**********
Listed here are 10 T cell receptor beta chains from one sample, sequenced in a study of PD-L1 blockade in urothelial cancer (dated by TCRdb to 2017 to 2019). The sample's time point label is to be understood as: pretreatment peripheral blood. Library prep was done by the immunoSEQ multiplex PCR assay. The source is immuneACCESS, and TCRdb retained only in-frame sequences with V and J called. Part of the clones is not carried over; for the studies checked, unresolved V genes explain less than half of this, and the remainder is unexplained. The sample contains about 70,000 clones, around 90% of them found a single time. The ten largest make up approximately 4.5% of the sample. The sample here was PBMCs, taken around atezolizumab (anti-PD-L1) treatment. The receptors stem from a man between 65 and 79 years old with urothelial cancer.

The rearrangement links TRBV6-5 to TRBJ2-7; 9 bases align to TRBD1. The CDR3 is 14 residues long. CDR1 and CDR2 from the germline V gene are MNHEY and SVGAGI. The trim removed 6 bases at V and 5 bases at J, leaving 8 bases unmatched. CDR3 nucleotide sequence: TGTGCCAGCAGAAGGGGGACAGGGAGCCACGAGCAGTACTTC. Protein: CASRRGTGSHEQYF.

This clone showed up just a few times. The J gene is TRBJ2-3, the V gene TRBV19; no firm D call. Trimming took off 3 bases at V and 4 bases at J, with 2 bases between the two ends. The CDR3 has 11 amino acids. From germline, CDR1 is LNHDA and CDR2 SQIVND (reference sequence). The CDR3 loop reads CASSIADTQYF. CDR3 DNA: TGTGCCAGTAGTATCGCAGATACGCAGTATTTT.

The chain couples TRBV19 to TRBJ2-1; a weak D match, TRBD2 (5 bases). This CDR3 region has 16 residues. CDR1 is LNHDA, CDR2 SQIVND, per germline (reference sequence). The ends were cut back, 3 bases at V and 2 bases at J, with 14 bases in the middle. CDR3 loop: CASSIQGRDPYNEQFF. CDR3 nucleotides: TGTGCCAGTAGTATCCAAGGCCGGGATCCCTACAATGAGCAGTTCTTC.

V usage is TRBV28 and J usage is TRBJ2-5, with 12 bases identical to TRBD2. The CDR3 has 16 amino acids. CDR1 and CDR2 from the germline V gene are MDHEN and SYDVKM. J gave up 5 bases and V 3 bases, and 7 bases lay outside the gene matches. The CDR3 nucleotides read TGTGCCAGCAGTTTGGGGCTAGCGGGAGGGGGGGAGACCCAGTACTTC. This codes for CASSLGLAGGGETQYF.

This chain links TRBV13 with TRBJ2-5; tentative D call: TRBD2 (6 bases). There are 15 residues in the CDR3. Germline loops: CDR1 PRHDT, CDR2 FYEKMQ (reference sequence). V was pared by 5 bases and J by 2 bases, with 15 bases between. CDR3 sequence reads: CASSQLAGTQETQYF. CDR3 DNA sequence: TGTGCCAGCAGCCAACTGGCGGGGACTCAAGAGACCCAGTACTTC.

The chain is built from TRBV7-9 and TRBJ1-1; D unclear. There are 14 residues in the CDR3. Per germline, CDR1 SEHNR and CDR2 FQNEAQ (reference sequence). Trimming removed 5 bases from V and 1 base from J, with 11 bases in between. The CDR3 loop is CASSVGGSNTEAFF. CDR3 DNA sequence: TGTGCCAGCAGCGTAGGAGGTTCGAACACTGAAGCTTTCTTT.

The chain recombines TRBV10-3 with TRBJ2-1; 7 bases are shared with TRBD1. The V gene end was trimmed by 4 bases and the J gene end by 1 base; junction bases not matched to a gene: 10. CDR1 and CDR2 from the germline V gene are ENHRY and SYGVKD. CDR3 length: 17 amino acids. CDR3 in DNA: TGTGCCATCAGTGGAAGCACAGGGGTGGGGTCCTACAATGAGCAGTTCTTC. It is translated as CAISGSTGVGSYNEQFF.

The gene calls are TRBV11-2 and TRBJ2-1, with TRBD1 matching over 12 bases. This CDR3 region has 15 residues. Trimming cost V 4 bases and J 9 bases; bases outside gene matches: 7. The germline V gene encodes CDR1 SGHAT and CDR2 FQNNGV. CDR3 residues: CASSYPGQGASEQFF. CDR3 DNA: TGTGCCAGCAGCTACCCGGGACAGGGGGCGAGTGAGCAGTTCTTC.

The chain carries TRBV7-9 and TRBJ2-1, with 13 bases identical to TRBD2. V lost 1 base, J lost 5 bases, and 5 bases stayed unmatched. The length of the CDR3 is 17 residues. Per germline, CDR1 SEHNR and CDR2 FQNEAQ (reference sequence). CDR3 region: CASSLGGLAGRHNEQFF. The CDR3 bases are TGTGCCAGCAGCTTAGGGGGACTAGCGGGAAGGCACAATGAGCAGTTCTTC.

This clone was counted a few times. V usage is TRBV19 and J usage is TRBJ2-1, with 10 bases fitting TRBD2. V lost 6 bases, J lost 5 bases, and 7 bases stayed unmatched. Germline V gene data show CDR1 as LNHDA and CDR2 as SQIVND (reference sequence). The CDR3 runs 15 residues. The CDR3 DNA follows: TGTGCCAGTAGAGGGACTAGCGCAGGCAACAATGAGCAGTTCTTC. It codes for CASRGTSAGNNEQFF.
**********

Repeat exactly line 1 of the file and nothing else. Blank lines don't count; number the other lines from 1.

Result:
Listed here are 10 T cell receptor beta chains from one sample, sequenced in a study of PD-L1 blockade in urothelial cancer (dated by TCRdb to 2017 to 2019). The sample's time point label is to be understood as: pretreatment peripheral blood. Library prep was done by the immunoSEQ multiplex PCR assay. The source is immuneACCESS, and TCRdb retained only in-frame sequences with V and J called. Part of the clones is not carried over; for the studies checked, unresolved V genes explain less than half of this, and the remainder is unexplained. The sample contains about 70,000 clones, around 90% of them found a single time. The ten largest make up approximately 4.5% of the sample. The sample here was PBMCs, taken around atezolizumab (anti-PD-L1) treatment. The receptors stem from a man between 65 and 79 years old with urothelial cancer.